Whilst the store doesn’t run classes, there is the opportunity to hire the machines on the big cutting table by the hour – by yourself or bring your friends along.   There are some really heavy duty machines there.  Lucy says on the website that she is on hand to help out if you need her – either with your sewing or getting a coffee from the bakery.  There were some seriously good looking brownies in there when we visited and the croissants are the size of a small loaf!

I think that was it on the shopping front!  The rest of the time was spent walking, chatting, eating and drinking wine/local beer!




In my last post I announced my eschewing of RTW clothing but also mentioned that I may not be quite so self-controlled when it comes to buying fabric.  Josie at the Fabric Godmother held her second open day on Saturday and the temptation was almost overwhelming!  The place was bursting at the seams with an fabulous array of fabrics (and sewists) and there was some serious swooning going on!

One of my main reasons for going along was to meet up with Becky from springystitches.  I’ve been following Becky’s blog for some while and she was one of my original inspirations.  She was as lovely in real life as I thought she would be and she was wearing this very dress on Saturday.  Given the amazing choice I think we were both pretty restrained.  I had planned in advance to buy some of this mustard denim and I wasn’t disappointed.  It is great quality and I think may become another Brumby skirt.

I really love the shape of this skirt which I have previously made in grey denim but the fabric is just a bit too stiff and I feel rather like I’m wearing a cardboard skirt!  I also failed to master the exposed zip the first time round so there is unfinished business here.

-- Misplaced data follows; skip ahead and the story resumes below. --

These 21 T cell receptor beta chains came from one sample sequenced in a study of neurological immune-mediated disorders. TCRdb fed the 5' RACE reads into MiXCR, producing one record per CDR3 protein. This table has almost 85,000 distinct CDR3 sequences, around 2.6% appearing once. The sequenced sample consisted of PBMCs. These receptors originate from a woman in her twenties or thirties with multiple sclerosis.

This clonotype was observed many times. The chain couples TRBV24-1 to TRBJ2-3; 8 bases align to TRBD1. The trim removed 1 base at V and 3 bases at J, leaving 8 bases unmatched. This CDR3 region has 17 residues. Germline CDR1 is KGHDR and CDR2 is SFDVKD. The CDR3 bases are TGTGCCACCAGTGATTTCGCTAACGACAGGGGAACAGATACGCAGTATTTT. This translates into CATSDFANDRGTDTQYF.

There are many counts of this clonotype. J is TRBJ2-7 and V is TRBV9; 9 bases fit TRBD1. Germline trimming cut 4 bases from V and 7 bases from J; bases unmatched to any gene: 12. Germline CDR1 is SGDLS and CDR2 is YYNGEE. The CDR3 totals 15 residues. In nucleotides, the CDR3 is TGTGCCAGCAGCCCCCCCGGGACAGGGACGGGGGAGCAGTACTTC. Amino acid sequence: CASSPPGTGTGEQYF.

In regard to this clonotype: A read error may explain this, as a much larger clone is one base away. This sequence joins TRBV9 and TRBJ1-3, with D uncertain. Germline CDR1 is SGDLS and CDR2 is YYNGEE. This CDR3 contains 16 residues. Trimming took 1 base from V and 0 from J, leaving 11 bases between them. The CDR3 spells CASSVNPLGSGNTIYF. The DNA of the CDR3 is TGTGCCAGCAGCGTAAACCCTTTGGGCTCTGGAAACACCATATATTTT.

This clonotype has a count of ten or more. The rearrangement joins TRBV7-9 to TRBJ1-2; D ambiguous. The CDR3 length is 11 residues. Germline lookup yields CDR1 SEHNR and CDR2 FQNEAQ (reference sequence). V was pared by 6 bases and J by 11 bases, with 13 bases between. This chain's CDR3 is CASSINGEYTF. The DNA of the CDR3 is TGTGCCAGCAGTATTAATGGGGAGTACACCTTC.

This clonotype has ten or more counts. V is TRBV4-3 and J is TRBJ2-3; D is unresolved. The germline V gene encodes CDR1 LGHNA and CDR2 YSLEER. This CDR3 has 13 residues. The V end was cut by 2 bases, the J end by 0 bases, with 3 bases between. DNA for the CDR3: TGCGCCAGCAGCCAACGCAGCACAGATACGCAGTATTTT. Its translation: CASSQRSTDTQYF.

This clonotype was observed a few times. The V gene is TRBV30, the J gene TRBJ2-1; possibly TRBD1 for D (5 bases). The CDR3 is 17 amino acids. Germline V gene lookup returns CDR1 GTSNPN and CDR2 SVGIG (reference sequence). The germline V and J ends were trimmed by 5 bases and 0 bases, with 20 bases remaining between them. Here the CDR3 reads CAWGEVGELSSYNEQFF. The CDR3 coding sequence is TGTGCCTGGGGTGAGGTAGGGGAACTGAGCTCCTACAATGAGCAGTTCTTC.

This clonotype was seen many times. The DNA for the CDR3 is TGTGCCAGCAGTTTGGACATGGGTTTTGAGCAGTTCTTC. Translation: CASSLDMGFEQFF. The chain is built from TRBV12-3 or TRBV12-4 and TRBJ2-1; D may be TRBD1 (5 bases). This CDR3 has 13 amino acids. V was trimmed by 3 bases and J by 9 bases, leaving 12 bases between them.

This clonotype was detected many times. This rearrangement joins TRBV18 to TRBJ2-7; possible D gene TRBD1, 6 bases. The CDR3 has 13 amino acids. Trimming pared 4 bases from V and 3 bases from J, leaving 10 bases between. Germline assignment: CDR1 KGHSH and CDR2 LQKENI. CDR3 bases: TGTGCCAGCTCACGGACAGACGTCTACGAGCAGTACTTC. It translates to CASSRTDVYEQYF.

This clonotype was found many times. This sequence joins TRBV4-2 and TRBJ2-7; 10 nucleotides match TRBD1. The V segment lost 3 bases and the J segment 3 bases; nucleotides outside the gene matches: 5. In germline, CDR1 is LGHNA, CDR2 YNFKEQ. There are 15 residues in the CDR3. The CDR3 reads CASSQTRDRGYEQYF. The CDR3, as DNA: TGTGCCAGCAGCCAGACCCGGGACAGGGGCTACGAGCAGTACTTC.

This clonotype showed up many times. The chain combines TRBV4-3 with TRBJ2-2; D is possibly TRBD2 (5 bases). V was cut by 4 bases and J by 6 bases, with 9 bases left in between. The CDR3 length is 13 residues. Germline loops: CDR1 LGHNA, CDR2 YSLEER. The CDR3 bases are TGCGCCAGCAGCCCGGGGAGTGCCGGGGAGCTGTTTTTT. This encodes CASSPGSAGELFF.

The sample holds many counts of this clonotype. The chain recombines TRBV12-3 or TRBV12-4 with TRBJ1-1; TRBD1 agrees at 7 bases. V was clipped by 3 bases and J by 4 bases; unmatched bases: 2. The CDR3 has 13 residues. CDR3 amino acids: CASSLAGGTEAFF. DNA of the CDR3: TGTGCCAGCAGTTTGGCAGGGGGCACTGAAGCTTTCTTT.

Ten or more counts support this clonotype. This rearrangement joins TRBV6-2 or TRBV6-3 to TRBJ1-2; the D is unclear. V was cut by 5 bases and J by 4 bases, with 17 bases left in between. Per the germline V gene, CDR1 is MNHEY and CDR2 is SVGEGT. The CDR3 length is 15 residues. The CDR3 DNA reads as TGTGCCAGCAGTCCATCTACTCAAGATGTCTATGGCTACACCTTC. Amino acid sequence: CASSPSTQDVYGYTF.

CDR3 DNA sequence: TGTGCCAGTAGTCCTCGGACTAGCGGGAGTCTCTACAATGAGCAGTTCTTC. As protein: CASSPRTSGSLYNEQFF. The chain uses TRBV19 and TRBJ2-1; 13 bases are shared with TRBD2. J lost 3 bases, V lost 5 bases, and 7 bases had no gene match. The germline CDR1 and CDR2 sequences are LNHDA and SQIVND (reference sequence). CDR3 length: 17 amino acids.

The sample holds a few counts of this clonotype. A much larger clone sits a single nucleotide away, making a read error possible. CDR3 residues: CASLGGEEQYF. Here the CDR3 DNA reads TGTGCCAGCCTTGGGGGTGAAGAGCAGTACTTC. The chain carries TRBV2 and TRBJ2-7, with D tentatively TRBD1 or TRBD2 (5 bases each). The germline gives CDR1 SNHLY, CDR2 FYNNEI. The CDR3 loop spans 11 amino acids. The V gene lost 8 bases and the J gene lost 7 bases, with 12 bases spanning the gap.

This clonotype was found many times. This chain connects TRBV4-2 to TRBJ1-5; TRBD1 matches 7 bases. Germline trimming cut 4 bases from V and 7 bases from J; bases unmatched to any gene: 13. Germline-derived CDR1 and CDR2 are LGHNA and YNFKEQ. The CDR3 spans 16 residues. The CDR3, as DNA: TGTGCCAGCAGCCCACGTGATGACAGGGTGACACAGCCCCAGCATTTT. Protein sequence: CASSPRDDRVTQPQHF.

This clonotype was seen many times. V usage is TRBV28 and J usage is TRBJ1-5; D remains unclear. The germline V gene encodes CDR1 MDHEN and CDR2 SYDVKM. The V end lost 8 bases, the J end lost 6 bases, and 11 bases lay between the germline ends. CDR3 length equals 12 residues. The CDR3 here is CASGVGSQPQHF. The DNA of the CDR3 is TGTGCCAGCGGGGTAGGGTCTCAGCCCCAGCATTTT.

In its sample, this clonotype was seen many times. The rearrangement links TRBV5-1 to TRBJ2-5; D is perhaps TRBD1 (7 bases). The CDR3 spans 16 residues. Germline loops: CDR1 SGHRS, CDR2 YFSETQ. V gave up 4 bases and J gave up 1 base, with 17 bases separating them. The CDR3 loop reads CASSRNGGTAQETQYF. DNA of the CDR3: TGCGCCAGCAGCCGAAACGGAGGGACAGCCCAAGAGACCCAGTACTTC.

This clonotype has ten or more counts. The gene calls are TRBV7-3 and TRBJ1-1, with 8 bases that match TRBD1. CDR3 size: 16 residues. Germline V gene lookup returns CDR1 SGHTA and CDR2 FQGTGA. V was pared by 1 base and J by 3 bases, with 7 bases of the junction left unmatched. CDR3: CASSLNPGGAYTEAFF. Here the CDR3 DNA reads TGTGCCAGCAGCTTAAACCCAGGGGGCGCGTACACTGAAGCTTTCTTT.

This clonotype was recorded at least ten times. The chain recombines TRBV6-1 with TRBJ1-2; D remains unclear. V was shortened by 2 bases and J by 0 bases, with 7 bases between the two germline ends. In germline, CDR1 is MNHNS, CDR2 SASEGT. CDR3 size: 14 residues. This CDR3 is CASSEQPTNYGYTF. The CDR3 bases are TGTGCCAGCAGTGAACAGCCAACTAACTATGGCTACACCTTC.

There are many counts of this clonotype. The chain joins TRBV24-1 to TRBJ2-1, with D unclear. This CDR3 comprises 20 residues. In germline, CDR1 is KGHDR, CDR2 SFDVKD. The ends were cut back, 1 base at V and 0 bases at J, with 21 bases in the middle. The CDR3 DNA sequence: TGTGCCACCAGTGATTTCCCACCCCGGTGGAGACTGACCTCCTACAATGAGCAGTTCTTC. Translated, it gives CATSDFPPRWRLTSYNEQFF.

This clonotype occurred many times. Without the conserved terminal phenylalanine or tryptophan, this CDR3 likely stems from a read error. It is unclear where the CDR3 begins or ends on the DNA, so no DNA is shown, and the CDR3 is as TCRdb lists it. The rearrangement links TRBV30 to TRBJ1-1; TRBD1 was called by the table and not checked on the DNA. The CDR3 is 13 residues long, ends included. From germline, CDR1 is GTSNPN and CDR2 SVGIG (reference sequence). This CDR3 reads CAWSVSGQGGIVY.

Becky and I both homed in on the Venice Modal and Silk Jersey which is the softest, smoothest fabric ever!  I went for the Plum.  The picture on the website doesn’t really do it justice and I’m not sure my own picture does either.  It is so silky I suspect it will shown every bump so will have to be made into something drapey.  I certainly won’t be using it for my first overlocker project, I have something very cheap and cheerful for that!


That was it for me – just two purchases (plus some matching thread) but there were several other fabrics I had a good look at which may end up being ordered online.

On our way to Hove we decided to call into Emmaus in Portslade.  Emmaus is a world-wide organisation which enables people to move on from homelessness into a supportive community.  The residents are known as Companions and work full time collecting and reselling donated items.  Our first experience of Emmaus was in France where we visited an enormous complex with room after room piled high with crockery, glassware, pictures, books, fabrics, tools and, most incredibly, complete sets of 1950s kitchen units! I do sometimes regret that I didn’t buy some of the French linens which were considerably cheaper than I’ve seen them elsewhere.  Another time perhaps.